I picked up Steve Stockman's book Walk On: The Spiritual Journey of U2 with a bit of reluctance. Being a hardcore U2 fan for so long I really questioned whether Stockman could really tell me anything I wasn't already aware of about my favourite band. The answer? Yes and no.
I can’t say I made any great discoveries about the band or the influence of the gospel in their music. That being said, if you are a casual fan of U2 or have wondered about where these guys stand in terms of their faith in Christ, this is the book for you. I’ve heard so many comments like, “supposedly these guys used to be Christians” and other such remarks. Believe me, if you’ve really read their lyrics, even during the Achtung/Zooropa/Pop years, you would find a deep faith that is seeking to take the Kingdom to the darkest corners of the world while not being afraid to deal with all of the doubts and hypocrisies that those of us who are called Christ followers often try to ignore. If anything, the book falls into the trap of becoming an apologetic for Bono, painting him as a bit of a saint when in fact, he has many shortcomings just like the rest of us.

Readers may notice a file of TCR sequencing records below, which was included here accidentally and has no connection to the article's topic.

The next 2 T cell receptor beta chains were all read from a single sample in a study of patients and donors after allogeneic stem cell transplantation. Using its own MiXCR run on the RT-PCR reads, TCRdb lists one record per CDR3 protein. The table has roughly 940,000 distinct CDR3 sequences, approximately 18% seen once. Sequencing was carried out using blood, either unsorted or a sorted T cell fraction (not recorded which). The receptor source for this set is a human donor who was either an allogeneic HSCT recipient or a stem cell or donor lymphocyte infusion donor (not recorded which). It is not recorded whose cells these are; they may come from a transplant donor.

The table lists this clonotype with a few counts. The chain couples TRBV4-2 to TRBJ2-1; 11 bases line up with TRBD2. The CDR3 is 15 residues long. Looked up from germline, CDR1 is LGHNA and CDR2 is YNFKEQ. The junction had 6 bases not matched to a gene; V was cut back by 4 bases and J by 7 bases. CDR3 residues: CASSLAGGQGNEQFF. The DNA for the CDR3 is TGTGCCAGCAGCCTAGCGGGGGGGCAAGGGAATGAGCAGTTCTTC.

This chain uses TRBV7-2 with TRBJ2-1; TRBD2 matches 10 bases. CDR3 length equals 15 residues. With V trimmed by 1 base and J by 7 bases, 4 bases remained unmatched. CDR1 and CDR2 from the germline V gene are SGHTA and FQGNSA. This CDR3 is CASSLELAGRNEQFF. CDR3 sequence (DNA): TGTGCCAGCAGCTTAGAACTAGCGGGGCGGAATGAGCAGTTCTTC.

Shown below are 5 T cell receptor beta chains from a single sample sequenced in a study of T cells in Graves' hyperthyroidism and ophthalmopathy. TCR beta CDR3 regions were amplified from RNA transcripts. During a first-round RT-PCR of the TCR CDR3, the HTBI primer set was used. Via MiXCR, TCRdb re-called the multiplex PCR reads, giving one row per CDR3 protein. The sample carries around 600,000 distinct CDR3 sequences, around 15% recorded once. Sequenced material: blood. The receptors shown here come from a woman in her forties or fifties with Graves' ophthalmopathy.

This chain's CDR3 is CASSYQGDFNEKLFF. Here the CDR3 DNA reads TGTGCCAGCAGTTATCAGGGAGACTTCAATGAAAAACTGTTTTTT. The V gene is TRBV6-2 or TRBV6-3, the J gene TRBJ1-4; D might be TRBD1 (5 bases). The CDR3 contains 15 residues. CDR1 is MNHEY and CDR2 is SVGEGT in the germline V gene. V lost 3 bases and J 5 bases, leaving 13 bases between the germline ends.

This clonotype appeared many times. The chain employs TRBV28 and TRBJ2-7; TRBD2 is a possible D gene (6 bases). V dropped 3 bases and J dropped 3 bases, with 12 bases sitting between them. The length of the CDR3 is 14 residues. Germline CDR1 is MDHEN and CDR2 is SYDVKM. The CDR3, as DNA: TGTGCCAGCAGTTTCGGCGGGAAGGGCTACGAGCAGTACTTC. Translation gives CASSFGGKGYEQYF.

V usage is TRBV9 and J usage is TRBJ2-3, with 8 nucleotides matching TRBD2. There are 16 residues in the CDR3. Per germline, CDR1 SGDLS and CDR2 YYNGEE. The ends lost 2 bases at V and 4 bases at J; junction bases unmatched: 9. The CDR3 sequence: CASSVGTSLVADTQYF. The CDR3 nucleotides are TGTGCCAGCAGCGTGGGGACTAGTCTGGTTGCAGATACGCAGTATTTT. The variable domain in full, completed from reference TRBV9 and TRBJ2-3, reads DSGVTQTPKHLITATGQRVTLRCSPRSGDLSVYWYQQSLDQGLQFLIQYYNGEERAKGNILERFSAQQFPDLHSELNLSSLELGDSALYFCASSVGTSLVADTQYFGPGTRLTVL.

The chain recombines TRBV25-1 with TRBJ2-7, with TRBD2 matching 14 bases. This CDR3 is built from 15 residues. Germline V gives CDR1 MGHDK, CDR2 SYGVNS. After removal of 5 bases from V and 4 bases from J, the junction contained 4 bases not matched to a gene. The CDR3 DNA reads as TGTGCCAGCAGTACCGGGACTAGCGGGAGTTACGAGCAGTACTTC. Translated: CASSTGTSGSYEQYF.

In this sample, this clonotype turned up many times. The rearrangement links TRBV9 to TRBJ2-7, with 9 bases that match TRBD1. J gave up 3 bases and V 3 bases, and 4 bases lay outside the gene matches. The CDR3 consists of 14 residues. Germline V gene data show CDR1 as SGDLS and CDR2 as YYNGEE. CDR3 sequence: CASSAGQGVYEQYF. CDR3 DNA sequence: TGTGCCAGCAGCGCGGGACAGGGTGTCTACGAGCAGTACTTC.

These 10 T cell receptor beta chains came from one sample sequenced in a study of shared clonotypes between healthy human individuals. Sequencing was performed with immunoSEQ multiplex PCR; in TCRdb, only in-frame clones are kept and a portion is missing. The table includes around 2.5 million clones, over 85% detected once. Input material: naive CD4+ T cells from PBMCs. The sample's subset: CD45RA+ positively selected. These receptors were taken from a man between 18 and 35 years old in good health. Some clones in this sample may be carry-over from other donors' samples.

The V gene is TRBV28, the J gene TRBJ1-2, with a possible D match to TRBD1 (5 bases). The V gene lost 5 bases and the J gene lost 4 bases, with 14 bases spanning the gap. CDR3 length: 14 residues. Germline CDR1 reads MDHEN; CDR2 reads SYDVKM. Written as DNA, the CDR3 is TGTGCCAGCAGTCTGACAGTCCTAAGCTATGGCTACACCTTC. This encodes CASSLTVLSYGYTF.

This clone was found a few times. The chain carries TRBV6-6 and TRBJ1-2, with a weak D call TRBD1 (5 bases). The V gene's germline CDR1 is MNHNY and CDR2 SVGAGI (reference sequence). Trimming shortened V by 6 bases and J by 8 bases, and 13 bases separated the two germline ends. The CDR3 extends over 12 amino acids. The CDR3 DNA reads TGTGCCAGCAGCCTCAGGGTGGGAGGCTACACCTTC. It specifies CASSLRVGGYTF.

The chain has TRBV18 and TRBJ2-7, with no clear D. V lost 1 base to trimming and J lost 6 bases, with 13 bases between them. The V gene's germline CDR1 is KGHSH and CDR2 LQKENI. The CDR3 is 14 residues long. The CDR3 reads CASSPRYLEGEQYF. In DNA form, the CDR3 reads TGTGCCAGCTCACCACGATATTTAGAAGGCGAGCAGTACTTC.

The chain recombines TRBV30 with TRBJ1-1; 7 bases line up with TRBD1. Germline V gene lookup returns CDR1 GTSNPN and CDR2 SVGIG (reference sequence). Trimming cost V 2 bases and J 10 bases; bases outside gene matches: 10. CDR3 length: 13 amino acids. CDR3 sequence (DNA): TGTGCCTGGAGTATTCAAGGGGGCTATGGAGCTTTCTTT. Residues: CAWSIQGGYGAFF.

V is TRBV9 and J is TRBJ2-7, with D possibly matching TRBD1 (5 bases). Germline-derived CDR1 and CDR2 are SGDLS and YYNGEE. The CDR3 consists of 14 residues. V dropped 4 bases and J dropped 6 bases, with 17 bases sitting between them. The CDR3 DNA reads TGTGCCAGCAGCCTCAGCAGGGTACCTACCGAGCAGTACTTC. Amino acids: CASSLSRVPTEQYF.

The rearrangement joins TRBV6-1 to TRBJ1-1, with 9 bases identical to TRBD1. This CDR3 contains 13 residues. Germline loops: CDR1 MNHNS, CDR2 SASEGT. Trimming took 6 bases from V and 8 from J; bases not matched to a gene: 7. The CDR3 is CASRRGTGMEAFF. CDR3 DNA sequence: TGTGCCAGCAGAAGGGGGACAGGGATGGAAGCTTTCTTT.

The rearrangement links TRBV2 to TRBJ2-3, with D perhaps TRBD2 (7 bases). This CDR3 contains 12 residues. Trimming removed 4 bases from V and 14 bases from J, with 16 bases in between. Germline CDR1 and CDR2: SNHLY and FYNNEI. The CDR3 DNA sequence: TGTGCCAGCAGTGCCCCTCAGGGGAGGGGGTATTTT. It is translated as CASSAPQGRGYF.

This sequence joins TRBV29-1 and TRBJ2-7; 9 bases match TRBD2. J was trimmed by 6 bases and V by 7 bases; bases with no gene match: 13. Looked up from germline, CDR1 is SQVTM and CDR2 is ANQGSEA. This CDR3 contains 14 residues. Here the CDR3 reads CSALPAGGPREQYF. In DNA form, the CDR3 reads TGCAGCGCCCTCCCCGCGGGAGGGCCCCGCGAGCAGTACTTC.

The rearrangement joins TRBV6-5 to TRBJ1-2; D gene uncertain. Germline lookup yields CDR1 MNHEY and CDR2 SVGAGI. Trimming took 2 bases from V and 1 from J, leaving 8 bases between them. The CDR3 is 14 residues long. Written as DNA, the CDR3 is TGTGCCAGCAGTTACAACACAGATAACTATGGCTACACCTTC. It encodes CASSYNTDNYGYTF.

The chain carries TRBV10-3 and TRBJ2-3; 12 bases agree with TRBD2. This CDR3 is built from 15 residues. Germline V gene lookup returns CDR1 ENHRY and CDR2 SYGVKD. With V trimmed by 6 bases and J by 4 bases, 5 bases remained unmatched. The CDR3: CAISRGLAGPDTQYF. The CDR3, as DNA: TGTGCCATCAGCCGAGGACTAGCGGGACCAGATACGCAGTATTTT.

There are also some interesting details here that I wasn't aware of about the early influences on the band and the environment in which they grew up. But perhaps the most interesting thing I learned was about Bono’s best friends – Gavin Friday and Guggi of the Virgin Prunes. I’m a big fan of Gavin Friday’s solo work so it came as a bit of a surprise that he was, for a short time, part of the Shalom Christian fellowship that Bono, Edge, and Larry were also a part of. It was also fascinating to find out that Adam, for so many years known as the non-believer in the group, the partier who enjoyed all of the excesses of being a rock star, has now come to a point of faith as well.
Stockman goes through each album in the U2 discography to identify the Christian themes that are woven throughout the lyrics from I Will Follow on their first album through to Yahweh on their latest. The only point to be aware of is that Stockman does not draw on any personal interviews with the band. His body of research consists of quotes from previously published articles, books, and interviews. Not the end of the world, but don’t be looking for new material here either. While not on the same level as John Waters’ brilliant book Race of Angels, it is still a worthwhile read for the casual and the hardcore fan alike. YYYY